People living in northern and central parts of the U.S. are more likely to contract Lyme disease and other tick-borne ailments when white-footed mice are abundant. Mice are effective at transferring disease-causing pathogens to feeding ticks. And, according to an in-press paper in the journal Ecology, these "super hosts" appear indifferent to larval tick infestations.
Drawing on 16 years of field research performed at the Cary Institute of Ecosystem Studies in Millbrook, New York, the paper found that white-footed mice with hundreds of larval ticks survived just as long as those with only a few ticks. Even more surprising, male mice with large tick loads were more likely to survive during a given season.
Richard Ostfeld, a disease ecologist at the Cary Institute, was among the study's authors. "Our findings were counterintuitive. By definition, ticks are parasites. But tick burdens were not correlated with reductions in white-footed mouse survival or overwintering success, and they didn't slow population growth. It looks like ticks are getting a free lunch."
Conclusions were based on an analysis of 5,587 'capture histories' recorded between 1995 and 2011. Every 3-4 weeks, from the peak of larval tick activity in midsummer until the end of the mouse breeding season in fall, mice were trapped on the Cary Institute's campus. On their first capture, animals were outfitted with ear tags. Each time a mouse was trapped researchers recorded the number of ticks on the animal, as well as other variables like its tag ID and sex.
Lead author Michelle Hersh, a past Cary Institute postdoctoral researcher, is now at Sarah Lawrence College. "White-footed mice are reservoirs for the agents that cause Lyme disease, anaplasmosis, and babesiosis. Larval blacklegged ticks can become infected when they feed on mice. These ticks can then transmit illness to people during their next blood meal."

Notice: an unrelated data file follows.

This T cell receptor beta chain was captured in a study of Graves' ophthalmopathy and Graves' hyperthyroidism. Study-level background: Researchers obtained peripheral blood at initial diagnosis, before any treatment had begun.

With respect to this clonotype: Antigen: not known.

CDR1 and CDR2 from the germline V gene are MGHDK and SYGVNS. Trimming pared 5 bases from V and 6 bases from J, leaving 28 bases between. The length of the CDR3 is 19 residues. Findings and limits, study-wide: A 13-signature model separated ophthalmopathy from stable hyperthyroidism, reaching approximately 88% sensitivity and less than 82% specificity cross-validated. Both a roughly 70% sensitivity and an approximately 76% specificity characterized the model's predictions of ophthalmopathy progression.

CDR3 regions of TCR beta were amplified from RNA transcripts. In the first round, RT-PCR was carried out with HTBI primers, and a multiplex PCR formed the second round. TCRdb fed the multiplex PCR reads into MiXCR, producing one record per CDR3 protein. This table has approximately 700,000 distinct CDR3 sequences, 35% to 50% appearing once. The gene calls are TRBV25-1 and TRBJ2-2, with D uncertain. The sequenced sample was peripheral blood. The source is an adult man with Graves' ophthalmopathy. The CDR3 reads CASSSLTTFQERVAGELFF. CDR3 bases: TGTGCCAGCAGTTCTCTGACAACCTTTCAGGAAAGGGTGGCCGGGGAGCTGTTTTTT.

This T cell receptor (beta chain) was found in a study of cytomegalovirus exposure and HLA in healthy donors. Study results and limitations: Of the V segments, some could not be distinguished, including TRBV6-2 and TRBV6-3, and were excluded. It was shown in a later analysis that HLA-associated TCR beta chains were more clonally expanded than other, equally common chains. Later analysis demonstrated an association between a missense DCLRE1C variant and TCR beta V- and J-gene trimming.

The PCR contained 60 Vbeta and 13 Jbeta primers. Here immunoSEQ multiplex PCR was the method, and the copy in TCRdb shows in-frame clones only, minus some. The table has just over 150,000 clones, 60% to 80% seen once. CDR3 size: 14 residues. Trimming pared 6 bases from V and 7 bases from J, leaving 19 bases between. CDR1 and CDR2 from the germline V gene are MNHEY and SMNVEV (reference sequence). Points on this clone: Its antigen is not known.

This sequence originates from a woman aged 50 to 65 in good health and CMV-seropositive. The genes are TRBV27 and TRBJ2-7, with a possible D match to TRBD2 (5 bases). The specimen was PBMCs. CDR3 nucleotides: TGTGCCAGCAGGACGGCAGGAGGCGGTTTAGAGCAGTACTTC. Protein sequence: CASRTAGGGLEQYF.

Understanding the ecology of tick-borne illness is essential to human health. Prior Cary Institute research revealed a positive relationship between white-footed mouse numbers and the abundance of blacklegged ticks infected with the bacterium that causes Lyme disease. But little was known about the impact that feeding larval ticks had on white-footed mouse survival.
To answer this question, Hersh and colleagues developed a model using the Cary Institute's long-term 'capture history' data. If blacklegged ticks had a negative effect on mice, it was expected that heavy tick burdens would lead to a decrease in mouse survival and fewer feeding opportunities for future ticks. Conversely, if mice were tolerant of ticks, heavily parasitized animals would survive as long as their parasite-free counterparts, and tick feeding opportunities would abound.
Hersh notes, "Ticks feed on blood. It seemed obvious that they should have a negative impact on mice. But our analysis found that larval ticks had few measurable effects on white-footed mouse survival, and none that were negative. This held true even in stressful years, when mouse numbers were high or acorn resources were scarce. There was also an unexpected positive association between tick burdens and within-season survival in male mice."
The authors provide several scenarios that could explain why infested male mice were likely to survive. Among them: habitat most conducive to mouse survival (i.e. dense vegetation) may also favor ticks, dominant mice with large home ranges may encounter more ticks, and mice with heavy tick burdens may exhibit more risk-averse behavior.
Co-author Shannon LaDeau, also a disease ecologist at the Cary Institute, concludes, "Our findings underscore the importance of mice as reservoirs for tick-borne pathogens. From a human health perspective, the indifference that white-footed mice have to blacklegged ticks is bad news. It signals a positive feedback loop that favors the proliferation of parasites."